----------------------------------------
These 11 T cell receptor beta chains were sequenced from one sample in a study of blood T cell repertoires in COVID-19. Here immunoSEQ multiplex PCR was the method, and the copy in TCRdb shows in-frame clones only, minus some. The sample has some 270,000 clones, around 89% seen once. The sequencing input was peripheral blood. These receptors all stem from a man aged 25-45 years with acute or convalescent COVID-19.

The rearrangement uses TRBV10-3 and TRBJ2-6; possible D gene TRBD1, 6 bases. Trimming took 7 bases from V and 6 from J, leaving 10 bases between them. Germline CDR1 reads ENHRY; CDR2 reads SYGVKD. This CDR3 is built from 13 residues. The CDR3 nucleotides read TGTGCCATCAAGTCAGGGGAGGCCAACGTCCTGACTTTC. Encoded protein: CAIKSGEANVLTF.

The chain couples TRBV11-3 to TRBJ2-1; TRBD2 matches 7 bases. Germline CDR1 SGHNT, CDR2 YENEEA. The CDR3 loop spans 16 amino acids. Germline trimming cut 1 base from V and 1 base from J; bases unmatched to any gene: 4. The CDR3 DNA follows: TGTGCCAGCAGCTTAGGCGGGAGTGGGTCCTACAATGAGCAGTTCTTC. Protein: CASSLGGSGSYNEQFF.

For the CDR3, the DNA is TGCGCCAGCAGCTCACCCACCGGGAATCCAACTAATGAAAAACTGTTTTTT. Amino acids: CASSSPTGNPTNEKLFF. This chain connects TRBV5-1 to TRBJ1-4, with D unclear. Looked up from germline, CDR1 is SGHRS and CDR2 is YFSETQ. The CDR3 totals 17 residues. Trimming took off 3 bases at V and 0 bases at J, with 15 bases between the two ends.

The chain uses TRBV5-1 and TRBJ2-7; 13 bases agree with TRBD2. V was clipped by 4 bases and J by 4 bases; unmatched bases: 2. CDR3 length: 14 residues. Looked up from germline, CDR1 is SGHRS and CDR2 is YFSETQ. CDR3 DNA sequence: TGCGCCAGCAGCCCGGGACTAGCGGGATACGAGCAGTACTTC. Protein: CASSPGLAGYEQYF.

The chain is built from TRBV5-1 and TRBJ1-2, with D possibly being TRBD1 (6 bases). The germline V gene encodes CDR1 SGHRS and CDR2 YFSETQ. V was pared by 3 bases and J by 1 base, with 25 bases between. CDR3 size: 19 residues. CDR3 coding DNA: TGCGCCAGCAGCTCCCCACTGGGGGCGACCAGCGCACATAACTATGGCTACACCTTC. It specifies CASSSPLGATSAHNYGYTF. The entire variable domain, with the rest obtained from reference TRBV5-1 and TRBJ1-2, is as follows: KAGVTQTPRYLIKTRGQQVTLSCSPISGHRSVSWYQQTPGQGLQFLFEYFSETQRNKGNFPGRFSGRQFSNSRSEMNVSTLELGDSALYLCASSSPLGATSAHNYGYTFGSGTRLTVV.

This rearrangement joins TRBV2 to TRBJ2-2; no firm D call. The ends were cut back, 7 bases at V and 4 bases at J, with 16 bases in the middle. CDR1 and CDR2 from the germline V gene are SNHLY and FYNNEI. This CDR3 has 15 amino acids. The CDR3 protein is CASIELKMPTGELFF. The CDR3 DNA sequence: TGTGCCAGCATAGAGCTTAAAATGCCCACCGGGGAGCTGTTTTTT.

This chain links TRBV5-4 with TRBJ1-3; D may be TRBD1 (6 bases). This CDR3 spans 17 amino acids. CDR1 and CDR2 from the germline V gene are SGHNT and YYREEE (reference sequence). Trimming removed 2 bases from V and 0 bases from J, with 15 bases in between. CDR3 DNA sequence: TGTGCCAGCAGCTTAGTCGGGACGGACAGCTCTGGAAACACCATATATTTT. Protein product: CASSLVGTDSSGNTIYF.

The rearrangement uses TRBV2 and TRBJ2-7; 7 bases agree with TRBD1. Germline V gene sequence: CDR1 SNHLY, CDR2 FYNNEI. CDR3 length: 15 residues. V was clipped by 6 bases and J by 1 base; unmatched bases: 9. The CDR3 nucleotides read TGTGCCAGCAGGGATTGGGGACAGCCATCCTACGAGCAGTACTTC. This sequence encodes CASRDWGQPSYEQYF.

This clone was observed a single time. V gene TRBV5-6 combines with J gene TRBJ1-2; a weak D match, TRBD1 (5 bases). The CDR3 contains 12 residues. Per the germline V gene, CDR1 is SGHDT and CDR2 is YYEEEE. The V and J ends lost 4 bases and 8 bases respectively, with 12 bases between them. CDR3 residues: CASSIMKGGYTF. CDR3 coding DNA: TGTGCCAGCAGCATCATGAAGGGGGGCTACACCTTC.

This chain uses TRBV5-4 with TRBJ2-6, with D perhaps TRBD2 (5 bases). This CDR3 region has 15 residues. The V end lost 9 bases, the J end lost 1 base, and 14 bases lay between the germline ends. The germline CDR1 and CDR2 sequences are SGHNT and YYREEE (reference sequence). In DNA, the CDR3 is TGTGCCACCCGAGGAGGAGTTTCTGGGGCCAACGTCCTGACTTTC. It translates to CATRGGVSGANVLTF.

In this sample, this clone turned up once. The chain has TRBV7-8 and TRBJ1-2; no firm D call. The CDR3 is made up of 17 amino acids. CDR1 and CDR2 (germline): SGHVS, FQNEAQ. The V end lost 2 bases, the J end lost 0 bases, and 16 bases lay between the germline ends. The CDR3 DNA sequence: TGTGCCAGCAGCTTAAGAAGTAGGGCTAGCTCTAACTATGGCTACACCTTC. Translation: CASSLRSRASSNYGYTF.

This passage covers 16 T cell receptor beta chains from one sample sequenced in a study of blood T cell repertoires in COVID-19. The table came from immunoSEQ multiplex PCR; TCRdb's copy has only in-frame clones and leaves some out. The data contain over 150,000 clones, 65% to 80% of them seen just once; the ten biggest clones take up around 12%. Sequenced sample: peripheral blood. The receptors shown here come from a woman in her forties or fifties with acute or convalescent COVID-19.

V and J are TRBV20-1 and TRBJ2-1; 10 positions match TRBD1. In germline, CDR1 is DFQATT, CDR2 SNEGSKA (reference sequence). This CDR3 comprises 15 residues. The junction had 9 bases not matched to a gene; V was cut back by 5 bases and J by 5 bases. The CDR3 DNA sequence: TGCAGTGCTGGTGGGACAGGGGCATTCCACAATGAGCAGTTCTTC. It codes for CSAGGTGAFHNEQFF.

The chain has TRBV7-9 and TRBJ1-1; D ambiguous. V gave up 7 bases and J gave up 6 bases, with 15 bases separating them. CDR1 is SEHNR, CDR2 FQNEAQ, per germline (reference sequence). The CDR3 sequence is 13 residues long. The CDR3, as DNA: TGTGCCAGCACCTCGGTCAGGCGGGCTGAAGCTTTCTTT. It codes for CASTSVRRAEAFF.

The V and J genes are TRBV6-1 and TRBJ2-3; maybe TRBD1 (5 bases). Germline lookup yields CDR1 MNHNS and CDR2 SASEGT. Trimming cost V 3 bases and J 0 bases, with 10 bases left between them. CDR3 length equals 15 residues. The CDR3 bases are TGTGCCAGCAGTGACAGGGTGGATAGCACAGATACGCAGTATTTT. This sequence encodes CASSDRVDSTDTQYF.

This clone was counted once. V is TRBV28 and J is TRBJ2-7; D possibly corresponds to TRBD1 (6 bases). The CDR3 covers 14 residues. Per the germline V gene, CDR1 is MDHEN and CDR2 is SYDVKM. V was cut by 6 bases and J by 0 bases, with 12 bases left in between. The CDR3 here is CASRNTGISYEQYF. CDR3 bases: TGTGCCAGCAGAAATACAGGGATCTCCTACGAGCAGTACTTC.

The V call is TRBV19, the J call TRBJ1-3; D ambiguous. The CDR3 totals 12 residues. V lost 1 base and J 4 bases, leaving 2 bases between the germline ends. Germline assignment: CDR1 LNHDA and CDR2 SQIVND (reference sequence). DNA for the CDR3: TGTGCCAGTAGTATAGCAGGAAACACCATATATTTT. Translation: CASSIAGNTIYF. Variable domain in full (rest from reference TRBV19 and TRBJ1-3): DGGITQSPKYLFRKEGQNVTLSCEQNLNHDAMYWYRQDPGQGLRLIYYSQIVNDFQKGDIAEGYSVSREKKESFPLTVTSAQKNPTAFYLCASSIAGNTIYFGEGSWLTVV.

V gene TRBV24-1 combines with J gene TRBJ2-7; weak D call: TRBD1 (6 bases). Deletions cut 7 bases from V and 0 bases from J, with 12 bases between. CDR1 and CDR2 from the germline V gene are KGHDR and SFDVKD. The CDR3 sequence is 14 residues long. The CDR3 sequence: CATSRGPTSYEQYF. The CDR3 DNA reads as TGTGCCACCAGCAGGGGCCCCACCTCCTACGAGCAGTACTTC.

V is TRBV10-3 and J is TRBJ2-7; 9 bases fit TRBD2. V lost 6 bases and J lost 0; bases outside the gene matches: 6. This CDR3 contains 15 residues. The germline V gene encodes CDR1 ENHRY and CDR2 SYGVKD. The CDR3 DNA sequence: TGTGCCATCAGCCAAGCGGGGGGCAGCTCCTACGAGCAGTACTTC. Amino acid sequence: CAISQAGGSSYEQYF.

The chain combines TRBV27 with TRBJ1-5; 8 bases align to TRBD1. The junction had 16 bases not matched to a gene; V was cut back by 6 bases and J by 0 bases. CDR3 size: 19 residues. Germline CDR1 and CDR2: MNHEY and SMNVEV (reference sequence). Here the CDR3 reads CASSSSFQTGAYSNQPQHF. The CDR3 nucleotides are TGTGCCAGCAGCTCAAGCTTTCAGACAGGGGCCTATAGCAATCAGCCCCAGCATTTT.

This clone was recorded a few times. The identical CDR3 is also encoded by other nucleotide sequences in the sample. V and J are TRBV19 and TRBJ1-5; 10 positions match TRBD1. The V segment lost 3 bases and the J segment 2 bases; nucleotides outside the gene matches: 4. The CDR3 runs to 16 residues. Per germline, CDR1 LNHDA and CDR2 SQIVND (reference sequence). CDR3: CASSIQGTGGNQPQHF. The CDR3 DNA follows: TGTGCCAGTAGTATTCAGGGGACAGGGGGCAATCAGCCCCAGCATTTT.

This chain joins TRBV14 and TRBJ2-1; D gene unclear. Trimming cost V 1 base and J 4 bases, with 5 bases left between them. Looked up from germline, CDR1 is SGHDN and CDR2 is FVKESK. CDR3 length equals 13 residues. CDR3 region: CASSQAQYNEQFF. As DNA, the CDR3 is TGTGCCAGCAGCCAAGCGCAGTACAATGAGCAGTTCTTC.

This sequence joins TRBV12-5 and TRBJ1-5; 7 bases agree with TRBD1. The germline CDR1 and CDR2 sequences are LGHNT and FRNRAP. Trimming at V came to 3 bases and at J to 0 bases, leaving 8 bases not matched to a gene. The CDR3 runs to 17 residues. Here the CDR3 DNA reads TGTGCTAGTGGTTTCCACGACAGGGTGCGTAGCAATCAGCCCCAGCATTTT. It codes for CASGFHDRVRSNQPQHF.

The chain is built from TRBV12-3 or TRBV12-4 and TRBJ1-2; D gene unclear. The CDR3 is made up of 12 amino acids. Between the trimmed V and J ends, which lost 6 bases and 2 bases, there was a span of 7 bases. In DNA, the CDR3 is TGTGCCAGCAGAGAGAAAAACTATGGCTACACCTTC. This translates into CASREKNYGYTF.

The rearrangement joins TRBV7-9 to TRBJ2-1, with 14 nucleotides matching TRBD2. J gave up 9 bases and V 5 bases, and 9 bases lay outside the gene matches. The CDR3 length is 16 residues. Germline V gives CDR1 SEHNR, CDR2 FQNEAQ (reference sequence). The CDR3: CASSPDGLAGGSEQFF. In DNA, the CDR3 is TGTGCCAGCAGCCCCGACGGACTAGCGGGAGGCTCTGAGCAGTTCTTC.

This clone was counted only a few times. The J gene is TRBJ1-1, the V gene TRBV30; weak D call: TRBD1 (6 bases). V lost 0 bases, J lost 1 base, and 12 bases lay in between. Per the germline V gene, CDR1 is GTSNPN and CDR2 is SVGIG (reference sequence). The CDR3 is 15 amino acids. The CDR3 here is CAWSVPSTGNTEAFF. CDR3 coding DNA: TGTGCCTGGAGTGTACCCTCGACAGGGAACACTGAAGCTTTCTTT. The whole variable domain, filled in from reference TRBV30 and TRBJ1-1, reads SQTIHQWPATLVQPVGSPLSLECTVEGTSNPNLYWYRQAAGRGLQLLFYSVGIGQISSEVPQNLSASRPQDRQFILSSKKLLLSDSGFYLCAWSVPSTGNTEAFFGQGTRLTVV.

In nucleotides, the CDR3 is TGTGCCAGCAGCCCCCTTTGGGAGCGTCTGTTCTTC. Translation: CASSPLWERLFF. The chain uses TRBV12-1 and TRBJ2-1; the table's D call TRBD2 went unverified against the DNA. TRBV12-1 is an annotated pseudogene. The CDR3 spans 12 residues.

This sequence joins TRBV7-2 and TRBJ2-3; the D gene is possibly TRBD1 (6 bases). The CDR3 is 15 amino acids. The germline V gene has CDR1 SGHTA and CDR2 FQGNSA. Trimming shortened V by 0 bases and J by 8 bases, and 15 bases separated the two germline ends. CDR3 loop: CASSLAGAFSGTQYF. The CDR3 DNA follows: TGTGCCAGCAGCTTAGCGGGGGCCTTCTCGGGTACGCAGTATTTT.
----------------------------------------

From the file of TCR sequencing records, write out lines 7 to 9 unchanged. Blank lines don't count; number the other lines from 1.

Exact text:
This rearrangement joins TRBV2 to TRBJ2-2; no firm D call. The ends were cut back, 7 bases at V and 4 bases at J, with 16 bases in the middle. CDR1 and CDR2 from the germline V gene are SNHLY and FYNNEI. This CDR3 has 15 amino acids. The CDR3 protein is CASIELKMPTGELFF. The CDR3 DNA sequence: TGTGCCAGCATAGAGCTTAAAATGCCCACCGGGGAGCTGTTTTTT.

This chain links TRBV5-4 with TRBJ1-3; D may be TRBD1 (6 bases). This CDR3 spans 17 amino acids. CDR1 and CDR2 from the germline V gene are SGHNT and YYREEE (reference sequence). Trimming removed 2 bases from V and 0 bases from J, with 15 bases in between. CDR3 DNA sequence: TGTGCCAGCAGCTTAGTCGGGACGGACAGCTCTGGAAACACCATATATTTT. Protein product: CASSLVGTDSSGNTIYF.

The rearrangement uses TRBV2 and TRBJ2-7; 7 bases agree with TRBD1. Germline V gene sequence: CDR1 SNHLY, CDR2 FYNNEI. CDR3 length: 15 residues. V was clipped by 6 bases and J by 1 base; unmatched bases: 9. The CDR3 nucleotides read TGTGCCAGCAGGGATTGGGGACAGCCATCCTACGAGCAGTACTTC. This sequence encodes CASRDWGQPSYEQYF.